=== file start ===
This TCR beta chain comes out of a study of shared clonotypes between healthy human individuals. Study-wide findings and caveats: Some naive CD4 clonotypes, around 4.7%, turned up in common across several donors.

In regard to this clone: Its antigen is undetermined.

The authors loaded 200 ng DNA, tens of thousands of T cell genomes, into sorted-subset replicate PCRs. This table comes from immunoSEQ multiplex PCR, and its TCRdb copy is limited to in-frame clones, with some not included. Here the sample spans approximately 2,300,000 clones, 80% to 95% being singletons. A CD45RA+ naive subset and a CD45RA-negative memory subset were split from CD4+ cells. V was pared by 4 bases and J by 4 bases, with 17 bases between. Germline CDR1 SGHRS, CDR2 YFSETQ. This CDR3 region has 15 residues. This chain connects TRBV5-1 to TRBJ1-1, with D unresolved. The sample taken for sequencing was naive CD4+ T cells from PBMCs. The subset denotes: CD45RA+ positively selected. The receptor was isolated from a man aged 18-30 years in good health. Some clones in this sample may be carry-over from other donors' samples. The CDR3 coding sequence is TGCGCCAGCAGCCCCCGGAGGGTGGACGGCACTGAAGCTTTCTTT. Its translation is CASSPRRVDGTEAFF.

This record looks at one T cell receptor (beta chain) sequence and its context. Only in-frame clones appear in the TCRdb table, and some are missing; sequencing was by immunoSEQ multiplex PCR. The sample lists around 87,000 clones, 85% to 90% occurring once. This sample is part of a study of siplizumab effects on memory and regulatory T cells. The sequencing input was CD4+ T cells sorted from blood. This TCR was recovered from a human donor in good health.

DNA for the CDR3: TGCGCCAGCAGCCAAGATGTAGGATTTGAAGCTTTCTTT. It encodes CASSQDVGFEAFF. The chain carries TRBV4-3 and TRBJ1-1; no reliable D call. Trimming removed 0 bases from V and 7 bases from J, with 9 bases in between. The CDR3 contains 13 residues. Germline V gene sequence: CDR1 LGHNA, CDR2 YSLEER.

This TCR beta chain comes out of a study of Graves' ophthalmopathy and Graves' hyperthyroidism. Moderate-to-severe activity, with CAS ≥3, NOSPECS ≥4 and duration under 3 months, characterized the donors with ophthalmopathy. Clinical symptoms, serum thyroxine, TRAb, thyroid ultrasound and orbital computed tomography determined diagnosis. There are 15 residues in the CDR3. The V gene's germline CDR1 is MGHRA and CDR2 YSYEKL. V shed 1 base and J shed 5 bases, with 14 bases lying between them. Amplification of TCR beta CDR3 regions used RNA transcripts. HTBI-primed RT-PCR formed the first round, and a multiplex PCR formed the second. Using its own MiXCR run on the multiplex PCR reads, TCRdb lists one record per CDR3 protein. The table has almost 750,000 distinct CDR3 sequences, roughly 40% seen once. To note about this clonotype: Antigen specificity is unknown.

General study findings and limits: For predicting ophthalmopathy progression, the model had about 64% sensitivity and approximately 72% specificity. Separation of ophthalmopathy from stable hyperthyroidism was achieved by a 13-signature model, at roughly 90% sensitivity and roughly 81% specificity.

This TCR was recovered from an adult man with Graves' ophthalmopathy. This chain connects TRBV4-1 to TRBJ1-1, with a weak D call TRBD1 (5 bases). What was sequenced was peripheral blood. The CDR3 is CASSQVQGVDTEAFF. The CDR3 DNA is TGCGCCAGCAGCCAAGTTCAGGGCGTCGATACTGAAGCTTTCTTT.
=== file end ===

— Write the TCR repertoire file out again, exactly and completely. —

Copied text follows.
This TCR beta chain comes out of a study of shared clonotypes between healthy human individuals. Study-wide findings and caveats: Some naive CD4 clonotypes, around 4.7%, turned up in common across several donors.

In regard to this clone: Its antigen is undetermined.

The authors loaded 200 ng DNA, tens of thousands of T cell genomes, into sorted-subset replicate PCRs. This table comes from immunoSEQ multiplex PCR, and its TCRdb copy is limited to in-frame clones, with some not included. Here the sample spans approximately 2,300,000 clones, 80% to 95% being singletons. A CD45RA+ naive subset and a CD45RA-negative memory subset were split from CD4+ cells. V was pared by 4 bases and J by 4 bases, with 17 bases between. Germline CDR1 SGHRS, CDR2 YFSETQ. This CDR3 region has 15 residues. This chain connects TRBV5-1 to TRBJ1-1, with D unresolved. The sample taken for sequencing was naive CD4+ T cells from PBMCs. The subset denotes: CD45RA+ positively selected. The receptor was isolated from a man aged 18-30 years in good health. Some clones in this sample may be carry-over from other donors' samples. The CDR3 coding sequence is TGCGCCAGCAGCCCCCGGAGGGTGGACGGCACTGAAGCTTTCTTT. Its translation is CASSPRRVDGTEAFF.

This record looks at one T cell receptor (beta chain) sequence and its context. Only in-frame clones appear in the TCRdb table, and some are missing; sequencing was by immunoSEQ multiplex PCR. The sample lists around 87,000 clones, 85% to 90% occurring once. This sample is part of a study of siplizumab effects on memory and regulatory T cells. The sequencing input was CD4+ T cells sorted from blood. This TCR was recovered from a human donor in good health.

DNA for the CDR3: TGCGCCAGCAGCCAAGATGTAGGATTTGAAGCTTTCTTT. It encodes CASSQDVGFEAFF. The chain carries TRBV4-3 and TRBJ1-1; no reliable D call. Trimming removed 0 bases from V and 7 bases from J, with 9 bases in between. The CDR3 contains 13 residues. Germline V gene sequence: CDR1 LGHNA, CDR2 YSLEER.

This TCR beta chain comes out of a study of Graves' ophthalmopathy and Graves' hyperthyroidism. Moderate-to-severe activity, with CAS ≥3, NOSPECS ≥4 and duration under 3 months, characterized the donors with ophthalmopathy. Clinical symptoms, serum thyroxine, TRAb, thyroid ultrasound and orbital computed tomography determined diagnosis. There are 15 residues in the CDR3. The V gene's germline CDR1 is MGHRA and CDR2 YSYEKL. V shed 1 base and J shed 5 bases, with 14 bases lying between them. Amplification of TCR beta CDR3 regions used RNA transcripts. HTBI-primed RT-PCR formed the first round, and a multiplex PCR formed the second. Using its own MiXCR run on the multiplex PCR reads, TCRdb lists one record per CDR3 protein. The table has almost 750,000 distinct CDR3 sequences, roughly 40% seen once. To note about this clonotype: Antigen specificity is unknown.

General study findings and limits: For predicting ophthalmopathy progression, the model had about 64% sensitivity and approximately 72% specificity. Separation of ophthalmopathy from stable hyperthyroidism was achieved by a 13-signature model, at roughly 90% sensitivity and roughly 81% specificity.

This TCR was recovered from an adult man with Graves' ophthalmopathy. This chain connects TRBV4-1 to TRBJ1-1, with a weak D call TRBD1 (5 bases). What was sequenced was peripheral blood. The CDR3 is CASSQVQGVDTEAFF. The CDR3 DNA is TGCGCCAGCAGCCAAGTTCAGGGCGTCGATACTGAAGCTTTCTTT.